I'm grateful to everyone inside and outside the company for the outpouring of support and best wishes. I am especially thankful to the first responders and our own security team who acted so quickly to keep people safe.

I know a lot of you are in shock right now. Over the coming days, we will continue to provide support to help everyone in our Google family heal from this unimaginable tragedy.

Let's everyone come together now to support Susan and the YouTube team.

-Sundar


8) Employees recount scenes at YouTube office: Employees recounted frantic scenes as they fled the headquarters of the Google-owned video sharing service near San Francisco, with one saying he saw blood on the floor as he escaped.

"We were sitting in a meeting and then we heard people running because it was rumbling the floor. First thought was an earthquake," employee Todd Sherman tweeted.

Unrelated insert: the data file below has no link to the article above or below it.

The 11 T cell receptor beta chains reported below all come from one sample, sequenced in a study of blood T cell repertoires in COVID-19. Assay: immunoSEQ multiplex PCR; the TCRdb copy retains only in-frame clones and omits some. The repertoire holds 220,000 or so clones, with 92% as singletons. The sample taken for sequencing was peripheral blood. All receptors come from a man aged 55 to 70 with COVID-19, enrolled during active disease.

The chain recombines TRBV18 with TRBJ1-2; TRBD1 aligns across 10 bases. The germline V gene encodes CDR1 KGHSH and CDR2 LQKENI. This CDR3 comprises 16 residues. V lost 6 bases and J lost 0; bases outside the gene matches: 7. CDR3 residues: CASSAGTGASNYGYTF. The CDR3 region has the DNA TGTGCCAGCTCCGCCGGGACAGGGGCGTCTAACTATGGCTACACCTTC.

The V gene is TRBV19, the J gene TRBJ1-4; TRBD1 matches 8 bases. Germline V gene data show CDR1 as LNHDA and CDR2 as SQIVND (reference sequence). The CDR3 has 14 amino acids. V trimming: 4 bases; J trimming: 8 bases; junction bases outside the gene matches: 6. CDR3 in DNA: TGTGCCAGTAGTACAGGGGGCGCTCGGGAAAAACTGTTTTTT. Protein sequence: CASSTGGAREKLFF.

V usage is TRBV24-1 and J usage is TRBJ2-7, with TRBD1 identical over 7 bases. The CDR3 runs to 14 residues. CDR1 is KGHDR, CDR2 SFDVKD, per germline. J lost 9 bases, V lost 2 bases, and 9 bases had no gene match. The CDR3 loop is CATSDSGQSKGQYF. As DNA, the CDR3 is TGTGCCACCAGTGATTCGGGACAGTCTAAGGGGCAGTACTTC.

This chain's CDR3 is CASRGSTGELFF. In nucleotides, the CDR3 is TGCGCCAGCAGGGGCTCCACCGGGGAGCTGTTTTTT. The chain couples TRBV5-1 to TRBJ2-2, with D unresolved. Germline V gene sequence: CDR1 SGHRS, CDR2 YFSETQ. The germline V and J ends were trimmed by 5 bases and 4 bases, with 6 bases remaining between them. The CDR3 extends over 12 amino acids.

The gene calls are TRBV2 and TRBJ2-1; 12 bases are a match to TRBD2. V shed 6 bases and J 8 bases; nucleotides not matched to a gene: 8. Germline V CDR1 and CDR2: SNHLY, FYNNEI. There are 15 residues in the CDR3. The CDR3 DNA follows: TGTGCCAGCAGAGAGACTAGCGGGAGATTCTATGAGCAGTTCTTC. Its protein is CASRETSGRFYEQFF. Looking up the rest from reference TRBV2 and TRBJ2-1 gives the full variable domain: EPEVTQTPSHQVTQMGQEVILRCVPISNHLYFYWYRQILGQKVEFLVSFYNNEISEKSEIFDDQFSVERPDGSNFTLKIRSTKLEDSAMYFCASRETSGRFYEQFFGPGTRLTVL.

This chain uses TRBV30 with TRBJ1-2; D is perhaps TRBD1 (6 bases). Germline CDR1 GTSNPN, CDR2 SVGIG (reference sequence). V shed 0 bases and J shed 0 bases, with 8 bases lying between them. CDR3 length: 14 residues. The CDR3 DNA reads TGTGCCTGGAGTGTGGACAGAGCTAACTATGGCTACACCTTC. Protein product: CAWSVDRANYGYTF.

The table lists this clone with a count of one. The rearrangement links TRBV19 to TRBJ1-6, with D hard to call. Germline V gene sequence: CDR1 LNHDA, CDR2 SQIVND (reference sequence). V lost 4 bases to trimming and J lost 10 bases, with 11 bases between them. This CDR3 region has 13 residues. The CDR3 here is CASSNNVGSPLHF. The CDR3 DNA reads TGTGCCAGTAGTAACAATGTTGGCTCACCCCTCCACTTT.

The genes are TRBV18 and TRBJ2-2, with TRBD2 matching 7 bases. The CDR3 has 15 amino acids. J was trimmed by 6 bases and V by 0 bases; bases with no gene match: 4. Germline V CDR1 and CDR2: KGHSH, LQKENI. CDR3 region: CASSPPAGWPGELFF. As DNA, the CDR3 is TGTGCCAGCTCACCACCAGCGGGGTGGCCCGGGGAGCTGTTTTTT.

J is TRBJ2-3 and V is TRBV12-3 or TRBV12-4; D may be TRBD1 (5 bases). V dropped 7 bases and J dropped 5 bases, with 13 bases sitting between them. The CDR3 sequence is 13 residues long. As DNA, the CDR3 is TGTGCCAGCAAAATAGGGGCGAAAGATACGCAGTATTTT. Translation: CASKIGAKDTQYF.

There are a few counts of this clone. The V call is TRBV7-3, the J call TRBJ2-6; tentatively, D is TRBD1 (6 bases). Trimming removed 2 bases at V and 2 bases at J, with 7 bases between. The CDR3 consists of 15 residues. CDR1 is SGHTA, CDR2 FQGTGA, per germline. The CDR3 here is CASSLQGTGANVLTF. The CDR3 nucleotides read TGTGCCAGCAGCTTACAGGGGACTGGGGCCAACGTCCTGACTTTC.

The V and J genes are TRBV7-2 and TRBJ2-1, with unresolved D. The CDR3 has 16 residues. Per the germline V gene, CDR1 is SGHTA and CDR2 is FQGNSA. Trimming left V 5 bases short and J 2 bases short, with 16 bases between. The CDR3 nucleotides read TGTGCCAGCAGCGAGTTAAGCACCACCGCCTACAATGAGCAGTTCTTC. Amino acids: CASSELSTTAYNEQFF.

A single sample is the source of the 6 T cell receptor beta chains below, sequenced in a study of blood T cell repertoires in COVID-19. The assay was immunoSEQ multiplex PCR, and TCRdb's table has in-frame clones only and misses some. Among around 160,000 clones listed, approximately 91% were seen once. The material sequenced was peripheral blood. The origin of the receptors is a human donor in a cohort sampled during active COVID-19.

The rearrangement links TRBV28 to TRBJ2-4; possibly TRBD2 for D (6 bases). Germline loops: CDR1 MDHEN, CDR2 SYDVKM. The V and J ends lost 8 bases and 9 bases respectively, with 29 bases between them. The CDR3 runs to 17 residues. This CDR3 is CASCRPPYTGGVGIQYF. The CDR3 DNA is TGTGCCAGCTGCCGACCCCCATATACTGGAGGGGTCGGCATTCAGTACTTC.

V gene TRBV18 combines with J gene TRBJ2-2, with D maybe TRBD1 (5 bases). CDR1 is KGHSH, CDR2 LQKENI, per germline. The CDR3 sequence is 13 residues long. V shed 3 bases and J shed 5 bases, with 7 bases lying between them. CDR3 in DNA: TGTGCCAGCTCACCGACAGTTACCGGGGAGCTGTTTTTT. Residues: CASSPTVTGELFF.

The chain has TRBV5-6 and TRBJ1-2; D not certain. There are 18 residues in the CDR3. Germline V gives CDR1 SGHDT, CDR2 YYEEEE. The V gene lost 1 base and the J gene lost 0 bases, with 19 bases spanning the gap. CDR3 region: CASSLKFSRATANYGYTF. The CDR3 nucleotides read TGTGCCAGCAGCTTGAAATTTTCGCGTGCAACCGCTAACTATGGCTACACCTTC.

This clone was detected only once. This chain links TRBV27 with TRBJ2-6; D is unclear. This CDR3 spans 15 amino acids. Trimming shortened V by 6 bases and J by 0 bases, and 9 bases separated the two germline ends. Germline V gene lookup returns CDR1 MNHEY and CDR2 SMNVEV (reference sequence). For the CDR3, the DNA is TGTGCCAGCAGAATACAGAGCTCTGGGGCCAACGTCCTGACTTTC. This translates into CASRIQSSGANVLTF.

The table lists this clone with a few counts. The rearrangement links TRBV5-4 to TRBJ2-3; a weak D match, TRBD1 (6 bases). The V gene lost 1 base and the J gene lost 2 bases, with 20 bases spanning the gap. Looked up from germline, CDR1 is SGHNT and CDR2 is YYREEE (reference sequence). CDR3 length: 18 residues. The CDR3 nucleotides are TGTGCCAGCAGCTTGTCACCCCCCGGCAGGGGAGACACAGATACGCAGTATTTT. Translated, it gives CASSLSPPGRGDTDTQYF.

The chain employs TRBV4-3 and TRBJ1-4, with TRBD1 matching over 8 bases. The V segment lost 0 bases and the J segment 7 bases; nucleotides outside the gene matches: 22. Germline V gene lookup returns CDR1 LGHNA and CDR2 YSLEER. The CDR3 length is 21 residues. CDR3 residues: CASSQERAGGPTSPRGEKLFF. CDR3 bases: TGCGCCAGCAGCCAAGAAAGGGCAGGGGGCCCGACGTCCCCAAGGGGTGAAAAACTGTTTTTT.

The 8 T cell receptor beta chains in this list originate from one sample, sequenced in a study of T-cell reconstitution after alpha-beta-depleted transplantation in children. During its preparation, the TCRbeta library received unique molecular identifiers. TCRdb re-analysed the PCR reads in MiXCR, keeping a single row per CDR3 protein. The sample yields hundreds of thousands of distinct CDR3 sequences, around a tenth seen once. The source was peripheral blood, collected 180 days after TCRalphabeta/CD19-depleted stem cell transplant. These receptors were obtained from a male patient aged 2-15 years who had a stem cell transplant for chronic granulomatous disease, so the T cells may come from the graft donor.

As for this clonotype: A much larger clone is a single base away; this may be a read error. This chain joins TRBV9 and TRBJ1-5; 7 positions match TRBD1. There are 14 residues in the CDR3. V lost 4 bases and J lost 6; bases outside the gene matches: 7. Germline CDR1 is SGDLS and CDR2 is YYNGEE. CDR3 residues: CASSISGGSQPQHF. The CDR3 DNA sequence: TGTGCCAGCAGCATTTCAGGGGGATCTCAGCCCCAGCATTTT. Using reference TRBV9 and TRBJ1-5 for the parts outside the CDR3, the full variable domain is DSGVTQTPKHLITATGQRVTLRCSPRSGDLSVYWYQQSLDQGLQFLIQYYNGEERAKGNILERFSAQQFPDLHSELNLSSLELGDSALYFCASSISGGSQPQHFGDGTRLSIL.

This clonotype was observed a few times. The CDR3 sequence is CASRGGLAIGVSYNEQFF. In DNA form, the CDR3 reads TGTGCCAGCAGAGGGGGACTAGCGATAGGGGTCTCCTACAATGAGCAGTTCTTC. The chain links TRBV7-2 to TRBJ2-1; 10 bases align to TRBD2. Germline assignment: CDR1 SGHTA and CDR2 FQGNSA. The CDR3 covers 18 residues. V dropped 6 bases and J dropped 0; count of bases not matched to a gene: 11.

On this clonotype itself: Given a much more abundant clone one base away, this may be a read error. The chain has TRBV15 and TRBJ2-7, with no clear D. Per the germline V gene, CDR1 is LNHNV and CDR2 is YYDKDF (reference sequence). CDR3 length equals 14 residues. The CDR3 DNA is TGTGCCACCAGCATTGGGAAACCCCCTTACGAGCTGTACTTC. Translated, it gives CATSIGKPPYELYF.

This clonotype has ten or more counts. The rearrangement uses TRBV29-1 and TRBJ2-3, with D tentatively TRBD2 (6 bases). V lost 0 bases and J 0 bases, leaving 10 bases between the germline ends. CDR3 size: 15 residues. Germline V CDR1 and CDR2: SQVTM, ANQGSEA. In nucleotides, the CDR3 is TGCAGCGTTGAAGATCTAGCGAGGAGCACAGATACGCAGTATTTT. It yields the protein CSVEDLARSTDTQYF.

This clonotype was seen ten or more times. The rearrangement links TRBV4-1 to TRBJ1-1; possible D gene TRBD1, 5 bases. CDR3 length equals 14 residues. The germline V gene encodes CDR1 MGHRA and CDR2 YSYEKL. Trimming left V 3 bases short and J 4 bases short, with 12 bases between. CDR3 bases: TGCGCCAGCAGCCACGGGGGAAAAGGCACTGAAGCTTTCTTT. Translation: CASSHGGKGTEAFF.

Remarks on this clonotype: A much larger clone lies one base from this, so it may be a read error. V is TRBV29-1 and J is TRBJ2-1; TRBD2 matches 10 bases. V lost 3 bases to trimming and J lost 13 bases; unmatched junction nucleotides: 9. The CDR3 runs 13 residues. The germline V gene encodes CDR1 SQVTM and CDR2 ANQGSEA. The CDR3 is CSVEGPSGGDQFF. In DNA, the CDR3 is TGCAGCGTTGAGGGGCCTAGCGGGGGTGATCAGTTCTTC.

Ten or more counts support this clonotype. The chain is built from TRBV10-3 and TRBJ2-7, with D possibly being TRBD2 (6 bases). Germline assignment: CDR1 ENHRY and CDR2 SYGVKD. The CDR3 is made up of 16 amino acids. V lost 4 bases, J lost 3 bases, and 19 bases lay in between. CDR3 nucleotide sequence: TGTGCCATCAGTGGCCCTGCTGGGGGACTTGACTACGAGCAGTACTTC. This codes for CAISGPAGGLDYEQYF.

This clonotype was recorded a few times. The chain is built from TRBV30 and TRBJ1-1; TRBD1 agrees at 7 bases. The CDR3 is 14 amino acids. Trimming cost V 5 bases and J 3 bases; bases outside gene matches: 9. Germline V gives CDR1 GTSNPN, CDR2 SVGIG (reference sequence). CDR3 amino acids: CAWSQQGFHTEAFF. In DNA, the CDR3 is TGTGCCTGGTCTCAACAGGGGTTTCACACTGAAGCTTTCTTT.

Sherman said that as he headed for an exit "someone said that there was a person with a gun," and added, "at that point every new person I saw was a potential shooter."

Sherman's tweets continued: "I looked down and saw blood drips on the floor and stairs. Peeked around for threats and then we headed downstairs and out the front."

Another YouTube employee, Vadim Lavrusik, tweeted: "Active shooter at Heard shots and saw people running while at my desk. Now barricaded inside a room with coworkers."

Later, Lavrusik said he had escaped to safety.

Witnesses reported helicopters on the scene as well as police SWAT teams.






9) The incident follows the Maryland shooting and Florida shooting: Last month, the US witnessed 19th shooting of 2018 in a school. More than 40 “active shooter” episodes in schools have been recorded in the United States since 2000, according to F. B. I. and news reports. The shootings have become common enough that many schools, including Douglas High, run annual drills in which students practice huddling in classrooms behind locked doors. Valentine's Day 2018 turned into a Day of Carnage for Marjory Stoneman Douglas High School in Parkland, when a 19-year-old gunman opened fire with an assault-style rifle on Wednesday. The attack killed 17 people and injured more than a dozen.